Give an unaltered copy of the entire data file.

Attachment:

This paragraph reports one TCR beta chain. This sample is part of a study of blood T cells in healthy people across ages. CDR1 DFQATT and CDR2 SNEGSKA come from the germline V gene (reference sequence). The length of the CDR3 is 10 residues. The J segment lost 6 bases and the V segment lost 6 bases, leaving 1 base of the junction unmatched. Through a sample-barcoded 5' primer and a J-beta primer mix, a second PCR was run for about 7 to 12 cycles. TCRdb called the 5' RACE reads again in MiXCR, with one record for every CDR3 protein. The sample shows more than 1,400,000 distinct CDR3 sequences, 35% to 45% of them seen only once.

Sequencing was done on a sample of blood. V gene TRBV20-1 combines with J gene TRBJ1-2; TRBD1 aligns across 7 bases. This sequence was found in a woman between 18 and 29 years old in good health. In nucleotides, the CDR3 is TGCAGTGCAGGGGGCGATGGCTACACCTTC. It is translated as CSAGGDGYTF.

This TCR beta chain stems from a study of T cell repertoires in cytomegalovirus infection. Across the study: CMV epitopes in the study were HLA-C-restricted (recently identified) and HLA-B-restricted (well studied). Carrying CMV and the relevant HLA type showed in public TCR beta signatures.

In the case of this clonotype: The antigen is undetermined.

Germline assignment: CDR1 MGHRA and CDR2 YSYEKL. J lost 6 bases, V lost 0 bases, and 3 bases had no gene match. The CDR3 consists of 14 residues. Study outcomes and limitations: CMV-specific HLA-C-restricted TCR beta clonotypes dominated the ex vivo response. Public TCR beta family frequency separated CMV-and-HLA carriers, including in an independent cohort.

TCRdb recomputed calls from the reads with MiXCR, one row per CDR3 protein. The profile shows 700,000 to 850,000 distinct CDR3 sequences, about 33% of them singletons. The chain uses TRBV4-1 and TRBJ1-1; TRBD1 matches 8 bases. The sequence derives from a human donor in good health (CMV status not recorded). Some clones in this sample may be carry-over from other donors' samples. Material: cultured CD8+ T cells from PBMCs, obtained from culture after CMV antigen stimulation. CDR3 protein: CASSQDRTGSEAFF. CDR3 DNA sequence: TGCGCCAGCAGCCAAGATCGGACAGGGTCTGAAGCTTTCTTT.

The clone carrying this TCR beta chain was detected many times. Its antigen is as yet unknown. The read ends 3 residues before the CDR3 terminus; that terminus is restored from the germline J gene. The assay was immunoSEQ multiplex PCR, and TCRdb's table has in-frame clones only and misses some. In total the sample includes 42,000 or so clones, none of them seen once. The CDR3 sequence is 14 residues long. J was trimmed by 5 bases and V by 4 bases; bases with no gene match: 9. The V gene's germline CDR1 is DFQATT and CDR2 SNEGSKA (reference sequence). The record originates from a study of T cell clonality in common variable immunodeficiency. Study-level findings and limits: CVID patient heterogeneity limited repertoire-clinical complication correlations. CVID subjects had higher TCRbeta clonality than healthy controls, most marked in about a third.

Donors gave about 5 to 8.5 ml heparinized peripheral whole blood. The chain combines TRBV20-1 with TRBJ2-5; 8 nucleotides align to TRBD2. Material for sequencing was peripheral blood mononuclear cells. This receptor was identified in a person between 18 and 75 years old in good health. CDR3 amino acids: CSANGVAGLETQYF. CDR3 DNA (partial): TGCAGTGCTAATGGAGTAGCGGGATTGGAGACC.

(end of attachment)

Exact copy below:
This paragraph reports one TCR beta chain. This sample is part of a study of blood T cells in healthy people across ages. CDR1 DFQATT and CDR2 SNEGSKA come from the germline V gene (reference sequence). The length of the CDR3 is 10 residues. The J segment lost 6 bases and the V segment lost 6 bases, leaving 1 base of the junction unmatched. Through a sample-barcoded 5' primer and a J-beta primer mix, a second PCR was run for about 7 to 12 cycles. TCRdb called the 5' RACE reads again in MiXCR, with one record for every CDR3 protein. The sample shows more than 1,400,000 distinct CDR3 sequences, 35% to 45% of them seen only once.

Sequencing was done on a sample of blood. V gene TRBV20-1 combines with J gene TRBJ1-2; TRBD1 aligns across 7 bases. This sequence was found in a woman between 18 and 29 years old in good health. In nucleotides, the CDR3 is TGCAGTGCAGGGGGCGATGGCTACACCTTC. It is translated as CSAGGDGYTF.

This TCR beta chain stems from a study of T cell repertoires in cytomegalovirus infection. Across the study: CMV epitopes in the study were HLA-C-restricted (recently identified) and HLA-B-restricted (well studied). Carrying CMV and the relevant HLA type showed in public TCR beta signatures.

In the case of this clonotype: The antigen is undetermined.

Germline assignment: CDR1 MGHRA and CDR2 YSYEKL. J lost 6 bases, V lost 0 bases, and 3 bases had no gene match. The CDR3 consists of 14 residues. Study outcomes and limitations: CMV-specific HLA-C-restricted TCR beta clonotypes dominated the ex vivo response. Public TCR beta family frequency separated CMV-and-HLA carriers, including in an independent cohort.

TCRdb recomputed calls from the reads with MiXCR, one row per CDR3 protein. The profile shows 700,000 to 850,000 distinct CDR3 sequences, about 33% of them singletons. The chain uses TRBV4-1 and TRBJ1-1; TRBD1 matches 8 bases. The sequence derives from a human donor in good health (CMV status not recorded). Some clones in this sample may be carry-over from other donors' samples. Material: cultured CD8+ T cells from PBMCs, obtained from culture after CMV antigen stimulation. CDR3 protein: CASSQDRTGSEAFF. CDR3 DNA sequence: TGCGCCAGCAGCCAAGATCGGACAGGGTCTGAAGCTTTCTTT.

The clone carrying this TCR beta chain was detected many times. Its antigen is as yet unknown. The read ends 3 residues before the CDR3 terminus; that terminus is restored from the germline J gene. The assay was immunoSEQ multiplex PCR, and TCRdb's table has in-frame clones only and misses some. In total the sample includes 42,000 or so clones, none of them seen once. The CDR3 sequence is 14 residues long. J was trimmed by 5 bases and V by 4 bases; bases with no gene match: 9. The V gene's germline CDR1 is DFQATT and CDR2 SNEGSKA (reference sequence). The record originates from a study of T cell clonality in common variable immunodeficiency. Study-level findings and limits: CVID patient heterogeneity limited repertoire-clinical complication correlations. CVID subjects had higher TCRbeta clonality than healthy controls, most marked in about a third.

Donors gave about 5 to 8.5 ml heparinized peripheral whole blood. The chain combines TRBV20-1 with TRBJ2-5; 8 nucleotides align to TRBD2. Material for sequencing was peripheral blood mononuclear cells. This receptor was identified in a person between 18 and 75 years old in good health. CDR3 amino acids: CSANGVAGLETQYF. CDR3 DNA (partial): TGCAGTGCTAATGGAGTAGCGGGATTGGAGACC.